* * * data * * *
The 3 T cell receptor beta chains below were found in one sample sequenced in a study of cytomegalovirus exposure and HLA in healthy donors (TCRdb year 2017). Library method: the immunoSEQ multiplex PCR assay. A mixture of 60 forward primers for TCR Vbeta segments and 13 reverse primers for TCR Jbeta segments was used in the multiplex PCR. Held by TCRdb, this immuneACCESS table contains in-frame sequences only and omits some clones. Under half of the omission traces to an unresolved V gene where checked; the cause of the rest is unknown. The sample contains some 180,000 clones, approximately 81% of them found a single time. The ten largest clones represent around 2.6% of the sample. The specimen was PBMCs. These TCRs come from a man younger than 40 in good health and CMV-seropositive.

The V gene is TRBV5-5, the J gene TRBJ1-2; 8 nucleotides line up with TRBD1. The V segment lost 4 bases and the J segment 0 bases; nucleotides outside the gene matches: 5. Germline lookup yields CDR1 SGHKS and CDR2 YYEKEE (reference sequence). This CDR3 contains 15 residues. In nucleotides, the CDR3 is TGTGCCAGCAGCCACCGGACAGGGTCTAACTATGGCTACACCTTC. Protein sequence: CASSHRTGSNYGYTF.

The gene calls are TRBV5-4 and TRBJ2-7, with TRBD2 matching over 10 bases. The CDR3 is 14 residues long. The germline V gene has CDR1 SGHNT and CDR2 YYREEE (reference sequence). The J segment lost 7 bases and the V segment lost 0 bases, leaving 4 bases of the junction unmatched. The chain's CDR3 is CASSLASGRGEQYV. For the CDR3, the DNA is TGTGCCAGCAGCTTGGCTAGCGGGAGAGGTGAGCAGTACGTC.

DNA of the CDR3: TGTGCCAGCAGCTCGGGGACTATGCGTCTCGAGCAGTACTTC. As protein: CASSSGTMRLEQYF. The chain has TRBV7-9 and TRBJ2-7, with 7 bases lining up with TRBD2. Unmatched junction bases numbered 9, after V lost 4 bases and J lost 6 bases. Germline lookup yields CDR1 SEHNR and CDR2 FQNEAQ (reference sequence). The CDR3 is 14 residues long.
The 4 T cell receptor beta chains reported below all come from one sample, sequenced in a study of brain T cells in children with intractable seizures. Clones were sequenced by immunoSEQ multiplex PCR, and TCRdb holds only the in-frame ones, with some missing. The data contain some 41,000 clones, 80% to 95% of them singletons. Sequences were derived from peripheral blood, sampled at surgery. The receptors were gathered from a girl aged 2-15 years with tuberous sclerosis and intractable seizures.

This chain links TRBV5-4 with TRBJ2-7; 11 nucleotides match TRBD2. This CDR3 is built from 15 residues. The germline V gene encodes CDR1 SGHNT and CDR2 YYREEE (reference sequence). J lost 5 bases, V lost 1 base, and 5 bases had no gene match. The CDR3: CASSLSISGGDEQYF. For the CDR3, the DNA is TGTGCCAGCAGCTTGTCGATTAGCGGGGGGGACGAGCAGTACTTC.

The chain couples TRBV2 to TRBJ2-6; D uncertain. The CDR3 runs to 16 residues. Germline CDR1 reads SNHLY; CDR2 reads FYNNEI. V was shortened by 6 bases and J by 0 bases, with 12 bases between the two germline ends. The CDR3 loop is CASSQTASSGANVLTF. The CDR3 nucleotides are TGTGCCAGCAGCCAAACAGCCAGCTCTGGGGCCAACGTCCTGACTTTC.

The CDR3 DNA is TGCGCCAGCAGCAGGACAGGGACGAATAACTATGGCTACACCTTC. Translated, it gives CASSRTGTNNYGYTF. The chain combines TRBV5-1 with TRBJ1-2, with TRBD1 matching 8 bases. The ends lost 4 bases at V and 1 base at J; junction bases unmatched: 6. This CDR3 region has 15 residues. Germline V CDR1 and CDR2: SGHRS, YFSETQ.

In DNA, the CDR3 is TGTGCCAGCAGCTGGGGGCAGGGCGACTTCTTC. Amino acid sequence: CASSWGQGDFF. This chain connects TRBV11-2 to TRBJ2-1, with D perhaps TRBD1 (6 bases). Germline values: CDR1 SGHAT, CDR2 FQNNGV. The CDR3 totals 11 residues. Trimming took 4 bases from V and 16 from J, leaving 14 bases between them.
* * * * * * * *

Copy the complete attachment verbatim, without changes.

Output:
The 3 T cell receptor beta chains below were found in one sample sequenced in a study of cytomegalovirus exposure and HLA in healthy donors (TCRdb year 2017). Library method: the immunoSEQ multiplex PCR assay. A mixture of 60 forward primers for TCR Vbeta segments and 13 reverse primers for TCR Jbeta segments was used in the multiplex PCR. Held by TCRdb, this immuneACCESS table contains in-frame sequences only and omits some clones. Under half of the omission traces to an unresolved V gene where checked; the cause of the rest is unknown. The sample contains some 180,000 clones, approximately 81% of them found a single time. The ten largest clones represent around 2.6% of the sample. The specimen was PBMCs. These TCRs come from a man younger than 40 in good health and CMV-seropositive.

The V gene is TRBV5-5, the J gene TRBJ1-2; 8 nucleotides line up with TRBD1. The V segment lost 4 bases and the J segment 0 bases; nucleotides outside the gene matches: 5. Germline lookup yields CDR1 SGHKS and CDR2 YYEKEE (reference sequence). This CDR3 contains 15 residues. In nucleotides, the CDR3 is TGTGCCAGCAGCCACCGGACAGGGTCTAACTATGGCTACACCTTC. Protein sequence: CASSHRTGSNYGYTF.

The gene calls are TRBV5-4 and TRBJ2-7, with TRBD2 matching over 10 bases. The CDR3 is 14 residues long. The germline V gene has CDR1 SGHNT and CDR2 YYREEE (reference sequence). The J segment lost 7 bases and the V segment lost 0 bases, leaving 4 bases of the junction unmatched. The chain's CDR3 is CASSLASGRGEQYV. For the CDR3, the DNA is TGTGCCAGCAGCTTGGCTAGCGGGAGAGGTGAGCAGTACGTC.

DNA of the CDR3: TGTGCCAGCAGCTCGGGGACTATGCGTCTCGAGCAGTACTTC. As protein: CASSSGTMRLEQYF. The chain has TRBV7-9 and TRBJ2-7, with 7 bases lining up with TRBD2. Unmatched junction bases numbered 9, after V lost 4 bases and J lost 6 bases. Germline lookup yields CDR1 SEHNR and CDR2 FQNEAQ (reference sequence). The CDR3 is 14 residues long.
The 4 T cell receptor beta chains reported below all come from one sample, sequenced in a study of brain T cells in children with intractable seizures. Clones were sequenced by immunoSEQ multiplex PCR, and TCRdb holds only the in-frame ones, with some missing. The data contain some 41,000 clones, 80% to 95% of them singletons. Sequences were derived from peripheral blood, sampled at surgery. The receptors were gathered from a girl aged 2-15 years with tuberous sclerosis and intractable seizures.

This chain links TRBV5-4 with TRBJ2-7; 11 nucleotides match TRBD2. This CDR3 is built from 15 residues. The germline V gene encodes CDR1 SGHNT and CDR2 YYREEE (reference sequence). J lost 5 bases, V lost 1 base, and 5 bases had no gene match. The CDR3: CASSLSISGGDEQYF. For the CDR3, the DNA is TGTGCCAGCAGCTTGTCGATTAGCGGGGGGGACGAGCAGTACTTC.

The chain couples TRBV2 to TRBJ2-6; D uncertain. The CDR3 runs to 16 residues. Germline CDR1 reads SNHLY; CDR2 reads FYNNEI. V was shortened by 6 bases and J by 0 bases, with 12 bases between the two germline ends. The CDR3 loop is CASSQTASSGANVLTF. The CDR3 nucleotides are TGTGCCAGCAGCCAAACAGCCAGCTCTGGGGCCAACGTCCTGACTTTC.

The CDR3 DNA is TGCGCCAGCAGCAGGACAGGGACGAATAACTATGGCTACACCTTC. Translated, it gives CASSRTGTNNYGYTF. The chain combines TRBV5-1 with TRBJ1-2, with TRBD1 matching 8 bases. The ends lost 4 bases at V and 1 base at J; junction bases unmatched: 6. This CDR3 region has 15 residues. Germline V CDR1 and CDR2: SGHRS, YFSETQ.

In DNA, the CDR3 is TGTGCCAGCAGCTGGGGGCAGGGCGACTTCTTC. Amino acid sequence: CASSWGQGDFF. This chain connects TRBV11-2 to TRBJ2-1, with D perhaps TRBD1 (6 bases). Germline values: CDR1 SGHAT, CDR2 FQNNGV. The CDR3 totals 11 residues. Trimming took 4 bases from V and 16 from J, leaving 14 bases between them.